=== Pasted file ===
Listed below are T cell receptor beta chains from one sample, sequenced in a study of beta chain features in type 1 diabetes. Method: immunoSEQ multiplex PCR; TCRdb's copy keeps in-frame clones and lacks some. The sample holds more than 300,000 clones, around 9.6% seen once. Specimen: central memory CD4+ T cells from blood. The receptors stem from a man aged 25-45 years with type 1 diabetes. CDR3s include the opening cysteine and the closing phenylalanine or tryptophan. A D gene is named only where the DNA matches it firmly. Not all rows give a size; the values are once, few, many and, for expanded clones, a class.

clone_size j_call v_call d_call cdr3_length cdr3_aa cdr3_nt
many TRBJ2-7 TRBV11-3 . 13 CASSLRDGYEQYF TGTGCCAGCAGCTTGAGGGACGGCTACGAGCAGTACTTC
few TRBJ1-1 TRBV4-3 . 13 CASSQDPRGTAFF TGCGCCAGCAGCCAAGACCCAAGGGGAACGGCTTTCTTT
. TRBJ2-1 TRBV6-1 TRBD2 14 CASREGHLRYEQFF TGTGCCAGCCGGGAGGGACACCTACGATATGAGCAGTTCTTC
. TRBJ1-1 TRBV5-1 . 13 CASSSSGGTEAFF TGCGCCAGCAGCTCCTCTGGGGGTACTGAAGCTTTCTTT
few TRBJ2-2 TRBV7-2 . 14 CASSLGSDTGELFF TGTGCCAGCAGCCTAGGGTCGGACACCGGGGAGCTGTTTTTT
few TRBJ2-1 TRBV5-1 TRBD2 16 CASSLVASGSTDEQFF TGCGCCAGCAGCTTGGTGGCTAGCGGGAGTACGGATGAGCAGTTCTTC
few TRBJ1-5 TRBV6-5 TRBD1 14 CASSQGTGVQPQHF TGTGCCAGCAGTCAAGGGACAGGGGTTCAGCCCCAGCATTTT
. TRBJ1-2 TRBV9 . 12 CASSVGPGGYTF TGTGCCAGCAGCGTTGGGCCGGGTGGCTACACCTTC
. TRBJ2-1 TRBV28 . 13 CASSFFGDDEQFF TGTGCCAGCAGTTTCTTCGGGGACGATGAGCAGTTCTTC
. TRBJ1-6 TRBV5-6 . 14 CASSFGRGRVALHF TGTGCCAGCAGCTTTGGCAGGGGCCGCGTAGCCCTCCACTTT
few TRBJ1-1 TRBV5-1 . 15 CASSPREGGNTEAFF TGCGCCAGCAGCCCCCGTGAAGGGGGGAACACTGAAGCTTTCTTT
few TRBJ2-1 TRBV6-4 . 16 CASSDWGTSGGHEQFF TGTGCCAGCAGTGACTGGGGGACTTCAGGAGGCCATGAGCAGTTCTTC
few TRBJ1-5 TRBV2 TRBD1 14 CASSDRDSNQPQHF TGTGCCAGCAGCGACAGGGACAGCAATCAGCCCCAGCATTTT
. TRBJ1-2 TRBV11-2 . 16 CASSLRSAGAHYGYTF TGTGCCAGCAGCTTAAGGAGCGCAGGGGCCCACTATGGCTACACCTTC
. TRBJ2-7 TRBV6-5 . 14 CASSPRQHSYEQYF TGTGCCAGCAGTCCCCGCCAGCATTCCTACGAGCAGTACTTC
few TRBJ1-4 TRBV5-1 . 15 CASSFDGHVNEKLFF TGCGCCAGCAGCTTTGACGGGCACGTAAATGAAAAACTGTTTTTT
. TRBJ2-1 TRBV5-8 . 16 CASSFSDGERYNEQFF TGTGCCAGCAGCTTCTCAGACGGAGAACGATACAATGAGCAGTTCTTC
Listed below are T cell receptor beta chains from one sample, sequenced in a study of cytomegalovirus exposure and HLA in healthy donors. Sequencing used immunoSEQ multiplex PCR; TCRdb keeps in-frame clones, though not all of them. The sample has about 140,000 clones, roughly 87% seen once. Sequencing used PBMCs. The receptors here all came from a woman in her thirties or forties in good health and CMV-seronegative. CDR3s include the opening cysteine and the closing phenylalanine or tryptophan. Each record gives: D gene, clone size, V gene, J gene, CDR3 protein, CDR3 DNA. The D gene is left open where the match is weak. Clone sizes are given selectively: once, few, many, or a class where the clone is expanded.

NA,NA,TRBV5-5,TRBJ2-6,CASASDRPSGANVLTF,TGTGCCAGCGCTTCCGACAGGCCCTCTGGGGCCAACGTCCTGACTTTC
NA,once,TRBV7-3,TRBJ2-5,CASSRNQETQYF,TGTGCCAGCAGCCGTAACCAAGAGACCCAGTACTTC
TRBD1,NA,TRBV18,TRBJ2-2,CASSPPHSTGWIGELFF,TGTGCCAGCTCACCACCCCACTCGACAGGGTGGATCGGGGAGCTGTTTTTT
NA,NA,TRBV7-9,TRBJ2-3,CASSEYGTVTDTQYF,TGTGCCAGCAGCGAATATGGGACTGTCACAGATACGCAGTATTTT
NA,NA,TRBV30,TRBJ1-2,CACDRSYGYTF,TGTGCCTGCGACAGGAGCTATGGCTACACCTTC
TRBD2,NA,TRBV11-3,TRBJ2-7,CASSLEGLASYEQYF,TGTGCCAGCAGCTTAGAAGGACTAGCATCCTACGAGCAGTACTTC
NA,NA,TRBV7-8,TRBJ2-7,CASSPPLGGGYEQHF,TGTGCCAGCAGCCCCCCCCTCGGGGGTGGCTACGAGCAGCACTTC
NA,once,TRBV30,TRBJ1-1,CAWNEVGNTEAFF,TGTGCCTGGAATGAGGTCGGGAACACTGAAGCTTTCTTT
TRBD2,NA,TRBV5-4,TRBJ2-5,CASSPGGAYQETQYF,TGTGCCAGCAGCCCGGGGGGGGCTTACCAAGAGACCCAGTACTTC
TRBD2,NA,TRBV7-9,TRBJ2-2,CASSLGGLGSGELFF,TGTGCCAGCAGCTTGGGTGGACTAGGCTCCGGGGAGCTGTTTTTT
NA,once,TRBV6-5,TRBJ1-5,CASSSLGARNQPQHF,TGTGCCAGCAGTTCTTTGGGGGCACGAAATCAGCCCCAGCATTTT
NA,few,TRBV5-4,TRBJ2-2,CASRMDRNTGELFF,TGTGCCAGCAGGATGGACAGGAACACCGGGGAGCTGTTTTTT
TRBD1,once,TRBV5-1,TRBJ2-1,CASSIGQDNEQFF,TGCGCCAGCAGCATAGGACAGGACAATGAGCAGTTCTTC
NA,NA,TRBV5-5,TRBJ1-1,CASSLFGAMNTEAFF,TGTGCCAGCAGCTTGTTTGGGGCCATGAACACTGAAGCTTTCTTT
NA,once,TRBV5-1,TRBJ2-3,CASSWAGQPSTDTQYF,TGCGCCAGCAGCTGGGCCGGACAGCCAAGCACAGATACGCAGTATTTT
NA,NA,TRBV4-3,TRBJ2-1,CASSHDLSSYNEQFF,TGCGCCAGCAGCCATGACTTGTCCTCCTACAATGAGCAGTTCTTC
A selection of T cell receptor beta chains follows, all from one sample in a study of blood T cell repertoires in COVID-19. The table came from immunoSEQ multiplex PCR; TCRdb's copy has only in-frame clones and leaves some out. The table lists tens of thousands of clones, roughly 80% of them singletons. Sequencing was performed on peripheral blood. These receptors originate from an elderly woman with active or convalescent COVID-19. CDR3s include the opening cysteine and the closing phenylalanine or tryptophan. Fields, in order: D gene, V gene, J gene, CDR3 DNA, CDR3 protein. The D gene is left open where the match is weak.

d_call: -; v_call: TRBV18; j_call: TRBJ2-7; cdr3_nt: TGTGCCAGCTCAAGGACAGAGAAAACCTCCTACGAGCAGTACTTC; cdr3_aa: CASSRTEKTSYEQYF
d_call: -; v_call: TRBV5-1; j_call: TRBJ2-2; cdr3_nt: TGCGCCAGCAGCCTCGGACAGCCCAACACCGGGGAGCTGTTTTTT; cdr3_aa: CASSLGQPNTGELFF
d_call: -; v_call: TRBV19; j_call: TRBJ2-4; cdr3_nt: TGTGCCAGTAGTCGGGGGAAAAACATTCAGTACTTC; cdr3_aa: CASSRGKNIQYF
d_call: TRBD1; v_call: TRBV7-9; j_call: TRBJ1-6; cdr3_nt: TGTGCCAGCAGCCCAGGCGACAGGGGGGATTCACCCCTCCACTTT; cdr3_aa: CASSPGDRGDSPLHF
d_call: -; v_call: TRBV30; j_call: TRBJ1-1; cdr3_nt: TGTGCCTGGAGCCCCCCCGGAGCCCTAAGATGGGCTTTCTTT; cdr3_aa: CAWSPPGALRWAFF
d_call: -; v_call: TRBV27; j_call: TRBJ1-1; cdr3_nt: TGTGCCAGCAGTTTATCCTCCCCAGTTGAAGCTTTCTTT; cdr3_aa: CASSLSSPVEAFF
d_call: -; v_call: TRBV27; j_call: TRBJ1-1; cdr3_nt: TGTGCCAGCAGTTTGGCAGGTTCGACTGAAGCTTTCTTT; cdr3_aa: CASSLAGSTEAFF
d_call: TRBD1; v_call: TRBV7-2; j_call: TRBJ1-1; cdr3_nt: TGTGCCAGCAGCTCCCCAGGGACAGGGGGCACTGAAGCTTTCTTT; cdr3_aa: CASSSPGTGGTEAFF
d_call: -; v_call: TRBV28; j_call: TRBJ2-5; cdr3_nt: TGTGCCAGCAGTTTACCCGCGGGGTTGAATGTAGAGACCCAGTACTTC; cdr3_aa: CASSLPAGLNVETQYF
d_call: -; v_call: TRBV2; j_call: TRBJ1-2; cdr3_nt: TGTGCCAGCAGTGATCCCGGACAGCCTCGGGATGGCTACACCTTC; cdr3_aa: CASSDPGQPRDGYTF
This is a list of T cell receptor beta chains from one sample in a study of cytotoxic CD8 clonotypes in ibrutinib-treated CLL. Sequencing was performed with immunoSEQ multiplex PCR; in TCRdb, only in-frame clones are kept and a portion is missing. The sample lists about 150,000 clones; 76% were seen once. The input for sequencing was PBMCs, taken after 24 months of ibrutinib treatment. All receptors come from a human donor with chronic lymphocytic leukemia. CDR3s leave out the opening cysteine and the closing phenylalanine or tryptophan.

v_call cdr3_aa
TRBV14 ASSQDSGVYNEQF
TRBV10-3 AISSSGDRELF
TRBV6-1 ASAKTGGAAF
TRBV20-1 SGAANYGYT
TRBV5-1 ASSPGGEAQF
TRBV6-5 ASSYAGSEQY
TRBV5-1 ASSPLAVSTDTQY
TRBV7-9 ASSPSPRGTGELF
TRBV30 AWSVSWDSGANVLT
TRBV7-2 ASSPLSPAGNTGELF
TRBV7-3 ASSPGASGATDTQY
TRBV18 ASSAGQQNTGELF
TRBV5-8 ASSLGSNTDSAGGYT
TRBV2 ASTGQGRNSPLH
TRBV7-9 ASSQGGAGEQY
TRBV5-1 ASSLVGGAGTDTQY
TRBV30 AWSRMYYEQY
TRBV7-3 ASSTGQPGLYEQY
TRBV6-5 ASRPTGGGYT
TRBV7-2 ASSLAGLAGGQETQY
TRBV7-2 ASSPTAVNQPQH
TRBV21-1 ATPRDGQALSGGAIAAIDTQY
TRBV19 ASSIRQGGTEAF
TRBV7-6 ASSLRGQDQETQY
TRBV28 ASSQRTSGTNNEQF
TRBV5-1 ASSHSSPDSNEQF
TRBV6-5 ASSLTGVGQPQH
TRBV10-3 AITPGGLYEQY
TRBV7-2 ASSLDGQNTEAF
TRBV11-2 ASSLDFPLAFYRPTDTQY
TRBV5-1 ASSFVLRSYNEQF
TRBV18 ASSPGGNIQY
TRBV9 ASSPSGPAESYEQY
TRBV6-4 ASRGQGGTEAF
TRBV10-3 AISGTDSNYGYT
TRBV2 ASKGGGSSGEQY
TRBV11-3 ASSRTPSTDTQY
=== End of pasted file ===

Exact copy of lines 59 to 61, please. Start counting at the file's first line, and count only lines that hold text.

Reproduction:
TRBV7-2 ASSPLSPAGNTGELF
TRBV7-3 ASSPGASGATDTQY
TRBV18 ASSAGQQNTGELF